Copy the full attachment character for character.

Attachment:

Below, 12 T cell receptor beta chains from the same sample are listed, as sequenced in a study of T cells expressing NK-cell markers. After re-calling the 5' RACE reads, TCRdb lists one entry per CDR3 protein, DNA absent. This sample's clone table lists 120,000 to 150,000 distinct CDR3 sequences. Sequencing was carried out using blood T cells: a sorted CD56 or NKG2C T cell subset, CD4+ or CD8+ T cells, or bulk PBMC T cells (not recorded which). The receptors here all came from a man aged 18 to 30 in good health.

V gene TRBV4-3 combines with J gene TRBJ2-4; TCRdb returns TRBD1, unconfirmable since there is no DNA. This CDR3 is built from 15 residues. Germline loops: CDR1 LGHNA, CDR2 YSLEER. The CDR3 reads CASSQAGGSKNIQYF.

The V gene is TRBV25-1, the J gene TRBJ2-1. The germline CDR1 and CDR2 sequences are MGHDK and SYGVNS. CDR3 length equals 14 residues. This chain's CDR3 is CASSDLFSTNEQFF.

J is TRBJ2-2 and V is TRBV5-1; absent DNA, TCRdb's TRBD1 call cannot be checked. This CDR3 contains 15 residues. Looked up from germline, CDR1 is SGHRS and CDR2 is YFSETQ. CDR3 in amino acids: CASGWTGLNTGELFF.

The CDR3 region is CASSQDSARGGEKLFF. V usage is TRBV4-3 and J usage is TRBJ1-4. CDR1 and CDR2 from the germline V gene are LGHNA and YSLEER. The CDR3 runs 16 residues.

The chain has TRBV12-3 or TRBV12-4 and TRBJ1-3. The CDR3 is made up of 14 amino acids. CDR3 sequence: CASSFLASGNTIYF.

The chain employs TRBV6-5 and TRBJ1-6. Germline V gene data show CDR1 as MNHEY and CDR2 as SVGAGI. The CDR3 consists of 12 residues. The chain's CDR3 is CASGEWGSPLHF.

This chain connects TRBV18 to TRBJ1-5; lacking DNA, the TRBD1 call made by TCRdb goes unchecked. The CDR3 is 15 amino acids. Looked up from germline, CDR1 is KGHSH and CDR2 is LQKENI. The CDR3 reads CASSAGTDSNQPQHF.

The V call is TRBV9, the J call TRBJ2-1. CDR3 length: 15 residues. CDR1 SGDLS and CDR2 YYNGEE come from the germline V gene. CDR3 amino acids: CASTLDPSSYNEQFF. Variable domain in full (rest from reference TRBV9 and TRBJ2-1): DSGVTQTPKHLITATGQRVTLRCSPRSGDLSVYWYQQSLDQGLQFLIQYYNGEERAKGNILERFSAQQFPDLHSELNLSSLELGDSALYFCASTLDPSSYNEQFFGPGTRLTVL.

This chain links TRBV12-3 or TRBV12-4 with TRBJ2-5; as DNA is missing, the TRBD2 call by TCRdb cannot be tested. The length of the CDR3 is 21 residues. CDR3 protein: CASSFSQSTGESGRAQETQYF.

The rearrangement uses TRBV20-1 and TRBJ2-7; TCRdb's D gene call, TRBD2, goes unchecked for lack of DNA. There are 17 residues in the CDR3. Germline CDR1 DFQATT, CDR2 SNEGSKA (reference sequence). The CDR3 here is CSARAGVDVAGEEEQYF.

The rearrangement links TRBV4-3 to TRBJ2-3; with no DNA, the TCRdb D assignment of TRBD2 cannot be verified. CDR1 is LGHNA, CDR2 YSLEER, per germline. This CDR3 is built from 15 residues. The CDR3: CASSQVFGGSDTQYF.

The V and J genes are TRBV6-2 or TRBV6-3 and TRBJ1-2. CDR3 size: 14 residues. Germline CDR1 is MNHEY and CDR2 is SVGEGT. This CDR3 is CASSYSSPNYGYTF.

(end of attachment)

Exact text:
Below, 12 T cell receptor beta chains from the same sample are listed, as sequenced in a study of T cells expressing NK-cell markers. After re-calling the 5' RACE reads, TCRdb lists one entry per CDR3 protein, DNA absent. This sample's clone table lists 120,000 to 150,000 distinct CDR3 sequences. Sequencing was carried out using blood T cells: a sorted CD56 or NKG2C T cell subset, CD4+ or CD8+ T cells, or bulk PBMC T cells (not recorded which). The receptors here all came from a man aged 18 to 30 in good health.

V gene TRBV4-3 combines with J gene TRBJ2-4; TCRdb returns TRBD1, unconfirmable since there is no DNA. This CDR3 is built from 15 residues. Germline loops: CDR1 LGHNA, CDR2 YSLEER. The CDR3 reads CASSQAGGSKNIQYF.

The V gene is TRBV25-1, the J gene TRBJ2-1. The germline CDR1 and CDR2 sequences are MGHDK and SYGVNS. CDR3 length equals 14 residues. This chain's CDR3 is CASSDLFSTNEQFF.

J is TRBJ2-2 and V is TRBV5-1; absent DNA, TCRdb's TRBD1 call cannot be checked. This CDR3 contains 15 residues. Looked up from germline, CDR1 is SGHRS and CDR2 is YFSETQ. CDR3 in amino acids: CASGWTGLNTGELFF.

The CDR3 region is CASSQDSARGGEKLFF. V usage is TRBV4-3 and J usage is TRBJ1-4. CDR1 and CDR2 from the germline V gene are LGHNA and YSLEER. The CDR3 runs 16 residues.

The chain has TRBV12-3 or TRBV12-4 and TRBJ1-3. The CDR3 is made up of 14 amino acids. CDR3 sequence: CASSFLASGNTIYF.

The chain employs TRBV6-5 and TRBJ1-6. Germline V gene data show CDR1 as MNHEY and CDR2 as SVGAGI. The CDR3 consists of 12 residues. The chain's CDR3 is CASGEWGSPLHF.

This chain connects TRBV18 to TRBJ1-5; lacking DNA, the TRBD1 call made by TCRdb goes unchecked. The CDR3 is 15 amino acids. Looked up from germline, CDR1 is KGHSH and CDR2 is LQKENI. The CDR3 reads CASSAGTDSNQPQHF.

The V call is TRBV9, the J call TRBJ2-1. CDR3 length: 15 residues. CDR1 SGDLS and CDR2 YYNGEE come from the germline V gene. CDR3 amino acids: CASTLDPSSYNEQFF. Variable domain in full (rest from reference TRBV9 and TRBJ2-1): DSGVTQTPKHLITATGQRVTLRCSPRSGDLSVYWYQQSLDQGLQFLIQYYNGEERAKGNILERFSAQQFPDLHSELNLSSLELGDSALYFCASTLDPSSYNEQFFGPGTRLTVL.

This chain links TRBV12-3 or TRBV12-4 with TRBJ2-5; as DNA is missing, the TRBD2 call by TCRdb cannot be tested. The length of the CDR3 is 21 residues. CDR3 protein: CASSFSQSTGESGRAQETQYF.

The rearrangement uses TRBV20-1 and TRBJ2-7; TCRdb's D gene call, TRBD2, goes unchecked for lack of DNA. There are 17 residues in the CDR3. Germline CDR1 DFQATT, CDR2 SNEGSKA (reference sequence). The CDR3 here is CSARAGVDVAGEEEQYF.

The rearrangement links TRBV4-3 to TRBJ2-3; with no DNA, the TCRdb D assignment of TRBD2 cannot be verified. CDR1 is LGHNA, CDR2 YSLEER, per germline. This CDR3 is built from 15 residues. The CDR3: CASSQVFGGSDTQYF.

The V and J genes are TRBV6-2 or TRBV6-3 and TRBJ1-2. CDR3 size: 14 residues. Germline CDR1 is MNHEY and CDR2 is SVGEGT. This CDR3 is CASSYSSPNYGYTF.